Affinity suite discount

For those wanting to try the Affinity apps (Designer, Photo, Publisher), Affinity just announced they’re available for half price at $24.99 each. There’s also a 90-day trial period.

I’ve been using the Affinity apps for about the past year on several of my projects — including a few large ones. They lack the bells and whistles of Illustrator, Photoshop and InDesign, but all the basics are there in a slick interface — even a few that I wish Adobe would implement.

At this point, I’m not ready to give up my subscription to Adobe CC, but given Affinity’s policy of no monthly subscription fees, the low initial cost and how fast these apps are maturing, they’re definitely worth checking into.

For what it’s worth, I have no relationship to Affinity — just a sometimes-user of their software.


When you say they lack some of the bells and whistles, do you ever run into a situation where you can’t do (or can’t easily do) something that you could do with the Adobe equivalent?

I think you meant InDesign maybe? Not Publisher? It’s very unfortunate that Affinity called their InD-like design software that particular name. Conjurs up the shudders of the Microsoft nightmare.

I suppose it depends on what one is trying to do or whether a lesser-used feature in one of the Adobe apps is essential for a particular job or a particular person’s way of working.

For me, probably 90% of the features I depend on are there in one form or another. For the remaining 10%, there are workarounds or other, more awkward ways of doing the same thing. Then there are the things that people don’t know they need until they use them a few times and wonder why Adobe hasn’t done something similar.

Just three random pro and con examples out of dozens.

I find InDesign’s packaging feature to be extremely useful. It sorts through all the unused stuff, collects all the images and fonts and bundles them up into nice, neat, self-contained folders for archiving or sending to clients or printers. Affinity Publisher does not have this feature. It will gather up all the images and place them in one location, but not the font files. Unless it’s done just right, all the linked paths to the new images are lost and need to be tediously relinked. InDesign never has this problem.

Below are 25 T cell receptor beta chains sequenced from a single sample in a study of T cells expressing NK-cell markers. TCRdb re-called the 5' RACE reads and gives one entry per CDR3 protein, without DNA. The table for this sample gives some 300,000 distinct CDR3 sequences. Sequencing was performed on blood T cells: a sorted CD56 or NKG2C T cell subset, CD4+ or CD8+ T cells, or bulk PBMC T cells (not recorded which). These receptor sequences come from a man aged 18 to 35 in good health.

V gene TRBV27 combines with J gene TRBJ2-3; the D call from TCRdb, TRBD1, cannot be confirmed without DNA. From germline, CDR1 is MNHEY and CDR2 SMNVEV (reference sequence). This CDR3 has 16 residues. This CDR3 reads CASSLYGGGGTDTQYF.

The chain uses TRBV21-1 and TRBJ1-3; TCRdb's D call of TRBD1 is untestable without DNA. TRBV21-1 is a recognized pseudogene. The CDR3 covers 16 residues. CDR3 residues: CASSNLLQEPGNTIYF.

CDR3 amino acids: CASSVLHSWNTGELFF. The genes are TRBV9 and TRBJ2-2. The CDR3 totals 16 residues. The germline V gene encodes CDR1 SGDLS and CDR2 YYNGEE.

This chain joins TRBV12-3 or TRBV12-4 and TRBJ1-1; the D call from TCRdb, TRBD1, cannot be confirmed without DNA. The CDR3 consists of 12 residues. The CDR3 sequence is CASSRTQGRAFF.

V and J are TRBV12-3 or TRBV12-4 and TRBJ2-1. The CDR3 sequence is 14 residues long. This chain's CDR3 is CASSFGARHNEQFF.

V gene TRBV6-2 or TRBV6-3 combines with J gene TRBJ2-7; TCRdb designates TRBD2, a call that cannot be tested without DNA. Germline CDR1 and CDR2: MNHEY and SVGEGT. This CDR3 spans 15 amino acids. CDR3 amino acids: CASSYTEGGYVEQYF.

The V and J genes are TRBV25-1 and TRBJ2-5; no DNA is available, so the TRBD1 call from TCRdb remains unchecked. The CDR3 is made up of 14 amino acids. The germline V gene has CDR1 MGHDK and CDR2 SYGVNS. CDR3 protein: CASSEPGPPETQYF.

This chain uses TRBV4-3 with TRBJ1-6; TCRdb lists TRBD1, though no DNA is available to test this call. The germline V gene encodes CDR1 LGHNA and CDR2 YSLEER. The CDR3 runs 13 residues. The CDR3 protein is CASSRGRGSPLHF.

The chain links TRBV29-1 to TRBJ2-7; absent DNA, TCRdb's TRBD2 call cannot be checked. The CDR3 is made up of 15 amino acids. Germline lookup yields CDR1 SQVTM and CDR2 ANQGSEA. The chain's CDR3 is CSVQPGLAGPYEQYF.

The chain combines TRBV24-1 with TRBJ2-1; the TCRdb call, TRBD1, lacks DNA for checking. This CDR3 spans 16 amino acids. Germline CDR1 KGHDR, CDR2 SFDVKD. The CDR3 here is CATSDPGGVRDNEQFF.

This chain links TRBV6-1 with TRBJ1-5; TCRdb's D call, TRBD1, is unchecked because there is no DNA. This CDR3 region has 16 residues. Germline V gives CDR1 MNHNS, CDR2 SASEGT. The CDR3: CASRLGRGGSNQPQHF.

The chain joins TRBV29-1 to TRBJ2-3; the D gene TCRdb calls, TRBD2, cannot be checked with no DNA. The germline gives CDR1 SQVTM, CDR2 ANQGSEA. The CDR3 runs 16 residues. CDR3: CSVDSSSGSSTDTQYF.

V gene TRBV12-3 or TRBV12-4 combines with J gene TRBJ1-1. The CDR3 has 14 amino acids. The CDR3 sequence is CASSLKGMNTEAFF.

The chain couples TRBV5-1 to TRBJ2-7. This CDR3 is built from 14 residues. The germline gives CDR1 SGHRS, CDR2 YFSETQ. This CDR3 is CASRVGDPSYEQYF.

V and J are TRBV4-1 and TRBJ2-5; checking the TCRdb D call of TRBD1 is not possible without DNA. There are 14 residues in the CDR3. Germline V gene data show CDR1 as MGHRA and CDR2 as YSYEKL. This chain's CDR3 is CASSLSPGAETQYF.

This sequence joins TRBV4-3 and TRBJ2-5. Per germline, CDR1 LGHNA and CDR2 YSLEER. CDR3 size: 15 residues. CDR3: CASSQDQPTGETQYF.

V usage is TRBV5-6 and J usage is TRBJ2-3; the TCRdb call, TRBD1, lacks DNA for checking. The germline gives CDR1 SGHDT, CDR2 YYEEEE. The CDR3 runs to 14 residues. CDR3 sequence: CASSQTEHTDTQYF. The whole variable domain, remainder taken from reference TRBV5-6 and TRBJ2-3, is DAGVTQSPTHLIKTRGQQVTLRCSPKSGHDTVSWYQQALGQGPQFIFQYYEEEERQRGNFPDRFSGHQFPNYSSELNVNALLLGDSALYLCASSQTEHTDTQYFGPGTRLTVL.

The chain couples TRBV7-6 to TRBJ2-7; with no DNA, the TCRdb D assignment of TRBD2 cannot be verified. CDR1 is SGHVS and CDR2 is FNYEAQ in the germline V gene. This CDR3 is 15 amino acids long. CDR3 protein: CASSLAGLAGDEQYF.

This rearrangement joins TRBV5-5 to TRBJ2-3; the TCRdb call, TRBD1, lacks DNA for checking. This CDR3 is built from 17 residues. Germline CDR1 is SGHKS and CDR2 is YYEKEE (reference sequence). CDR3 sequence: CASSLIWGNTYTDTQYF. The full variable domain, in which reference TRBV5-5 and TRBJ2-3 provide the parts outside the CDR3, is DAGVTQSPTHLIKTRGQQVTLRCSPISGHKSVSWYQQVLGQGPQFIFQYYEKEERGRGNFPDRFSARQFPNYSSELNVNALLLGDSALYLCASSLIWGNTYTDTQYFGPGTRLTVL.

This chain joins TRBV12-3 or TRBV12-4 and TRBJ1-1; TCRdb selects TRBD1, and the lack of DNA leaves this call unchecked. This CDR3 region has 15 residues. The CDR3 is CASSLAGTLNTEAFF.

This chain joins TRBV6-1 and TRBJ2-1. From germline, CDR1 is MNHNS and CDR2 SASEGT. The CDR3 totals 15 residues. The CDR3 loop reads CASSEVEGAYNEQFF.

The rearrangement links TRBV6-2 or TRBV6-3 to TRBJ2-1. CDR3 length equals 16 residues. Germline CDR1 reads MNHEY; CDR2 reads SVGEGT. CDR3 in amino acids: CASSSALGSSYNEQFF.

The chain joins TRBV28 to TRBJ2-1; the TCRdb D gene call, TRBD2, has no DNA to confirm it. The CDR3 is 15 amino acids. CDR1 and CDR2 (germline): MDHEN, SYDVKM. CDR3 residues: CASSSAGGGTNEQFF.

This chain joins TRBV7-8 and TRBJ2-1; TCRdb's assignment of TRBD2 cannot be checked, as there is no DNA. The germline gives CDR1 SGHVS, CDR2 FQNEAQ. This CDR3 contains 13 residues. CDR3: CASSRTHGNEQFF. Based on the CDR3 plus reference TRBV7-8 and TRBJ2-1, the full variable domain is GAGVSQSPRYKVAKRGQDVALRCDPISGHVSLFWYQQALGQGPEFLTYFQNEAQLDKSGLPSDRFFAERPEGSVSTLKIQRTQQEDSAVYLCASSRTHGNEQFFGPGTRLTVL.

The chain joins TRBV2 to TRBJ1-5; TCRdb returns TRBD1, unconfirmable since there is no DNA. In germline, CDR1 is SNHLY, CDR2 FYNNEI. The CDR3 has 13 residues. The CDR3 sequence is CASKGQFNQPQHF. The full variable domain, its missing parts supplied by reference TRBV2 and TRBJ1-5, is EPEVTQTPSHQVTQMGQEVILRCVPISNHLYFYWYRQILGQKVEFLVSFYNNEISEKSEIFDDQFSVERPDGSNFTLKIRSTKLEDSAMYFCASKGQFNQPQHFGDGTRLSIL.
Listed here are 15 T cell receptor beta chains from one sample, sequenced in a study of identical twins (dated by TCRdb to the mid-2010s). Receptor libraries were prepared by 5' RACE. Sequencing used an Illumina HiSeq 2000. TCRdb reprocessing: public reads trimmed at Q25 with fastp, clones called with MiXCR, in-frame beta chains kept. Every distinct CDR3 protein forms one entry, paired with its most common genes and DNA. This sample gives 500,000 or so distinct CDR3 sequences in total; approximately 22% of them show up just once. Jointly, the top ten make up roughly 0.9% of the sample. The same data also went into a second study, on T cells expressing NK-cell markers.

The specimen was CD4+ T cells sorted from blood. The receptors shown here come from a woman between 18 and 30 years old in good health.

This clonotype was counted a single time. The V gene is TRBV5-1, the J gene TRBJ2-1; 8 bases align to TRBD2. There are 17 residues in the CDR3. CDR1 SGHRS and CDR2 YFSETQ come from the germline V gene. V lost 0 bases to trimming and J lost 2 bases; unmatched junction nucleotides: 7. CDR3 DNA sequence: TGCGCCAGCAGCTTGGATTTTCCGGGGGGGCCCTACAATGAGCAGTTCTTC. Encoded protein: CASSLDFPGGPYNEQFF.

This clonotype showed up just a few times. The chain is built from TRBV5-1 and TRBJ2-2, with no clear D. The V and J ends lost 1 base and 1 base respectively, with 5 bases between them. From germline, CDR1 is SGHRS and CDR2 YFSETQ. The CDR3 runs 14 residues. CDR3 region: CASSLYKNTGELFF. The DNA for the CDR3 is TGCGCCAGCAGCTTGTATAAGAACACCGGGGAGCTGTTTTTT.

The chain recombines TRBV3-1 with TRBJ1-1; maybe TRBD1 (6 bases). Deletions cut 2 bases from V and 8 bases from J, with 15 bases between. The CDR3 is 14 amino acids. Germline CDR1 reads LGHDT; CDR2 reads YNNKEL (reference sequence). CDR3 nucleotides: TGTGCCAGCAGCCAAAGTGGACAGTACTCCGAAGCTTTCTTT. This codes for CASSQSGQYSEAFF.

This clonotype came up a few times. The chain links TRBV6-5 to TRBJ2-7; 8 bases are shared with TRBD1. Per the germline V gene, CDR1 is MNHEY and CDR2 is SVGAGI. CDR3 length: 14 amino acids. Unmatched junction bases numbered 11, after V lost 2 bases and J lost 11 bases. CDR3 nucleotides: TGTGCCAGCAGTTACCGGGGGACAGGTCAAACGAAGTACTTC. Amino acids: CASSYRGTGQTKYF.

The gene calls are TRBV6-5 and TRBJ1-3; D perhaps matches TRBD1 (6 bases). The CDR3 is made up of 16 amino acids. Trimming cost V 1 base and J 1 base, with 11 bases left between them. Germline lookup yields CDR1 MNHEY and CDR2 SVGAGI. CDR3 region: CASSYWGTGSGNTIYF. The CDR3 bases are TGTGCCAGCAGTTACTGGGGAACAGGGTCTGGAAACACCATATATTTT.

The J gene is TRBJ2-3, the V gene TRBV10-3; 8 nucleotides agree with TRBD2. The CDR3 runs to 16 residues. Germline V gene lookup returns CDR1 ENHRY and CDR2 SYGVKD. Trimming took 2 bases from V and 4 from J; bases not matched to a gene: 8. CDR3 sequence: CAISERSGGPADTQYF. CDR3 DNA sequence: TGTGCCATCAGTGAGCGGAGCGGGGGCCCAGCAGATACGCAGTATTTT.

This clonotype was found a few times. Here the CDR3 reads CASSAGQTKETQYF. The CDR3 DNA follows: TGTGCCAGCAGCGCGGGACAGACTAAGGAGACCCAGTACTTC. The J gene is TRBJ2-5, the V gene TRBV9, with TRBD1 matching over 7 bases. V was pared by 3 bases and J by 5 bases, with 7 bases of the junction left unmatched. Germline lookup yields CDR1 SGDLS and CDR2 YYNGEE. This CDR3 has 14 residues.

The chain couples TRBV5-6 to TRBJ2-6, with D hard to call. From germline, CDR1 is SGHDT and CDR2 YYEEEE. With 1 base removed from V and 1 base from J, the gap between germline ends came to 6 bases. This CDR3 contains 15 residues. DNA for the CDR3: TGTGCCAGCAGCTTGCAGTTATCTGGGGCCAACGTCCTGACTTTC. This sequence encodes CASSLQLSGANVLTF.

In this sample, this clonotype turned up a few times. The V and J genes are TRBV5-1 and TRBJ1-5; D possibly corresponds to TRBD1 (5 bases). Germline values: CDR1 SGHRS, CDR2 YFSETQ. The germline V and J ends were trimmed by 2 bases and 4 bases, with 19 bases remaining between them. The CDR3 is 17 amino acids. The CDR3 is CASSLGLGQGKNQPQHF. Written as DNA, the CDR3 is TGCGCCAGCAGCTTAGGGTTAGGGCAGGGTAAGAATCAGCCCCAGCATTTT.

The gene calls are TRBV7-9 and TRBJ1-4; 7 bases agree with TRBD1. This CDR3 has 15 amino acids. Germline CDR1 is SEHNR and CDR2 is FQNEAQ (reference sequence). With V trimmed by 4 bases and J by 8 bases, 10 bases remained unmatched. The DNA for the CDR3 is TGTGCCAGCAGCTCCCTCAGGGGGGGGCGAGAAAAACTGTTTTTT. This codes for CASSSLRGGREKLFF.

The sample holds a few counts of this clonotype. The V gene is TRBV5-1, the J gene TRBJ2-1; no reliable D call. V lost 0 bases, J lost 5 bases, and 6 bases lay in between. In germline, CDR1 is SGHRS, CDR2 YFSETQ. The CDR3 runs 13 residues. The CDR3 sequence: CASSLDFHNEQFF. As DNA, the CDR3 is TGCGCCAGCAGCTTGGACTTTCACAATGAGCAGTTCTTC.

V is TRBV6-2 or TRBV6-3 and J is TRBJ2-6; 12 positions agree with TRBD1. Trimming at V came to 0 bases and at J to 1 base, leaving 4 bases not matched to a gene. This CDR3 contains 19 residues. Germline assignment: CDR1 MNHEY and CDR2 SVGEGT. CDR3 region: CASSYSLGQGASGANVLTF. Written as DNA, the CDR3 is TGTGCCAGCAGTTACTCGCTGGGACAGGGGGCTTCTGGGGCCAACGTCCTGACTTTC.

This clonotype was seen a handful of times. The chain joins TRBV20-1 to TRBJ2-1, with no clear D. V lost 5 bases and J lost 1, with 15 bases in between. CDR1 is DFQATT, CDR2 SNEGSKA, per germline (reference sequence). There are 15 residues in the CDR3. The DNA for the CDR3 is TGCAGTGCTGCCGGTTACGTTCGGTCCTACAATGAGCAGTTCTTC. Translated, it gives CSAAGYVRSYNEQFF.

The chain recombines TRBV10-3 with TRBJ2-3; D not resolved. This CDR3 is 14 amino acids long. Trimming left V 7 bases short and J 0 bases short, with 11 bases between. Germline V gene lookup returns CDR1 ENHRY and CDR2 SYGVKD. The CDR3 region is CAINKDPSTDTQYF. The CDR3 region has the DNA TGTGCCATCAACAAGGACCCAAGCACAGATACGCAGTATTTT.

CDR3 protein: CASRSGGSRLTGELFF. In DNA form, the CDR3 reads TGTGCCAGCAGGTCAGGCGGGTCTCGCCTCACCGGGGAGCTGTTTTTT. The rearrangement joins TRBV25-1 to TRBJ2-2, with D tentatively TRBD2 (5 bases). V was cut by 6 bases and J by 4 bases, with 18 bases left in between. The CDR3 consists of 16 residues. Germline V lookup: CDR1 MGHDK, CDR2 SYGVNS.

On the other hand, both Publisher and Designer will open up PDF files — almost as though they’re native Affinity files. I can’t count how many times people have sent me PDF and asked for various changes to be made to them, which was never what Adobe intended for PDF to be. PDF is an end-file format, not a working format, so I understand Adobe’s reluctance to develop tools that let people start using it as more than that. Even so, people still send PDFs, want changes made to them, which turns into a huge, time-killer with no good workarounds. With Affinity, most PDFs can just be opened up and worked on, which violates the whole original point of a PDF, but can still save a ton of time in a pinch.

The Affinity Suite apps have a feature called Personas, which Adobe software does not have. If you’re working in Publisher, for example, and need to edit an image, you can switch to the Photo or Designer personas and work directly on them without leaving Publisher.

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Yes, you’re right. Thanks. I fixed it.

I never could figure out why they chose Publisher as the name of their layout application. Given that Microsoft had already used the same name for their do-it-yourselfer layout software, it makes no sense. I’m not even sure why their attorneys allowed it given the chance of a lawsuit from MIcrosoft.

As soon as you use it, it feels like it’s the way it should be done and that opening different bits of software to do different things suddenly seems archaic. Same window and the menus change. Brilliant. Love it.

Does the photo app have all of the layer / blending modes / mask functionality that Photoshop has?

Yes, with just enough differences to be confusing at first. There’s a separate menu item for layers, plus a layers palette similar to Photoshop’s. Screen captures below.

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